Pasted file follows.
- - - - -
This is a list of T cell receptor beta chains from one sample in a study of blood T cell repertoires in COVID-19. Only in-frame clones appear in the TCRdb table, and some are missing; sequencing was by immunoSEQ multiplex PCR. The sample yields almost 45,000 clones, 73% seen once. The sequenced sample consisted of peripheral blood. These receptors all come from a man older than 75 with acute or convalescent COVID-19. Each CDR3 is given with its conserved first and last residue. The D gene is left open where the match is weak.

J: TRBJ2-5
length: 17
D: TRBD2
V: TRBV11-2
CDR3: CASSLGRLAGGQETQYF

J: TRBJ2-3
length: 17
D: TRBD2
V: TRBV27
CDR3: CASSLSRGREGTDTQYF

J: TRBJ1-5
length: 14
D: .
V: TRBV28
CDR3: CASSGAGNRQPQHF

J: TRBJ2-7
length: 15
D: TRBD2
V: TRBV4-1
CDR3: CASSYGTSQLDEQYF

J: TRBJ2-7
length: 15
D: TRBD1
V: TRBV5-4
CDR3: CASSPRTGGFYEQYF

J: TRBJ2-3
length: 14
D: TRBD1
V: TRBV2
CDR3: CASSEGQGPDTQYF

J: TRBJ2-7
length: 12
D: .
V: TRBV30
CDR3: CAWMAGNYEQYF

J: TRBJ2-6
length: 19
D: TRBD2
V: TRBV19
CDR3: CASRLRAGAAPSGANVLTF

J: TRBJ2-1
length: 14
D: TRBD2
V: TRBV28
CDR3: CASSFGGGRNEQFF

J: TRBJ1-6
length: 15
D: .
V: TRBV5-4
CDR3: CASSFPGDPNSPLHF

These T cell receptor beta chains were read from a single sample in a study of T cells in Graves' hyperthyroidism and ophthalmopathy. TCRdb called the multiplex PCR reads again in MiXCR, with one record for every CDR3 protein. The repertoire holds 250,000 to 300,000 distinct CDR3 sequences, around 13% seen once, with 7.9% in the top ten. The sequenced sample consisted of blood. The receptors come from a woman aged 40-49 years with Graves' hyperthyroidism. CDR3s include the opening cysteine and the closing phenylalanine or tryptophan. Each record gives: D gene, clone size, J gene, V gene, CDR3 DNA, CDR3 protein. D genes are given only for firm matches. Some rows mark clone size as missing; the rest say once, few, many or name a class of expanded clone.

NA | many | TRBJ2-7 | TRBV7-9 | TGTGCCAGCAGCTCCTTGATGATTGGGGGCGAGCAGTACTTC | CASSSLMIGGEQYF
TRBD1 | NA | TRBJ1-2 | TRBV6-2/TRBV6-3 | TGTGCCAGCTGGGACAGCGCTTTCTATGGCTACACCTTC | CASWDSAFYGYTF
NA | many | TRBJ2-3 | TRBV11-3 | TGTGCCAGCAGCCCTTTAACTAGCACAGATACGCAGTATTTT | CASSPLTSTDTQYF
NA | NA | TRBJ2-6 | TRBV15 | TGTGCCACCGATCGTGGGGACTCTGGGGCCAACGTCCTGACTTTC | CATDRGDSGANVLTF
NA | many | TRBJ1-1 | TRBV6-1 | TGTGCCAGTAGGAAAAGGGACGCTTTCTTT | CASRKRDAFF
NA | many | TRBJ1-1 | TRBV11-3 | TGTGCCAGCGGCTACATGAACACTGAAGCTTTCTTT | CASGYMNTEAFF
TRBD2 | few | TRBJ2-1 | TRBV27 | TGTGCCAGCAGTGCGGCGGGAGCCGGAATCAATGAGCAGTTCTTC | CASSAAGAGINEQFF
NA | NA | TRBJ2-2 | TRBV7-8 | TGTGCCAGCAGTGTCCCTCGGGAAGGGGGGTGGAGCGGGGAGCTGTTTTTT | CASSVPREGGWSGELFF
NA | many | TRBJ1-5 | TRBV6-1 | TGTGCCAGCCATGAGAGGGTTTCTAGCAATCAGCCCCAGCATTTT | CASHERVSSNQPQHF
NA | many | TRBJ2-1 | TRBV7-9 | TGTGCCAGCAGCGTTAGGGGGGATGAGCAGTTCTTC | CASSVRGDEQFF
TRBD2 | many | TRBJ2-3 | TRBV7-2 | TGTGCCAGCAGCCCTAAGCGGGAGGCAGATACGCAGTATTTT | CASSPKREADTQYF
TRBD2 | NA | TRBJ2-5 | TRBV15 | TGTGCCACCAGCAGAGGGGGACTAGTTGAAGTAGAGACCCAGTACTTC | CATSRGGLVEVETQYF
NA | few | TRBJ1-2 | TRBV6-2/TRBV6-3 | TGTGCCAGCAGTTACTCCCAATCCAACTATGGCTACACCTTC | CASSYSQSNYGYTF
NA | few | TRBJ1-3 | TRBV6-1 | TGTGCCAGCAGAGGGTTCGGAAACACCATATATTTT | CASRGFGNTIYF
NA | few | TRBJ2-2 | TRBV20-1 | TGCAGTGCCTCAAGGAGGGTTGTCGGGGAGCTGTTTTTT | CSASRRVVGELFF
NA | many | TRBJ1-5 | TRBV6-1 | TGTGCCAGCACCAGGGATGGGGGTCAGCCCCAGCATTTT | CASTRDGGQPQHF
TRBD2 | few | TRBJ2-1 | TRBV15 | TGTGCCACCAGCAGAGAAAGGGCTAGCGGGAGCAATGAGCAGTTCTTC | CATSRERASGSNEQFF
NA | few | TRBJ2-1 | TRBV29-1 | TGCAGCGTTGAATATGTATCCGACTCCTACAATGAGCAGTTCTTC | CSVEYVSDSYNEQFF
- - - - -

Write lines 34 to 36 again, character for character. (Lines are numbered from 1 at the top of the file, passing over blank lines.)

D: .
V: TRBV30
CDR3: CAWMAGNYEQYF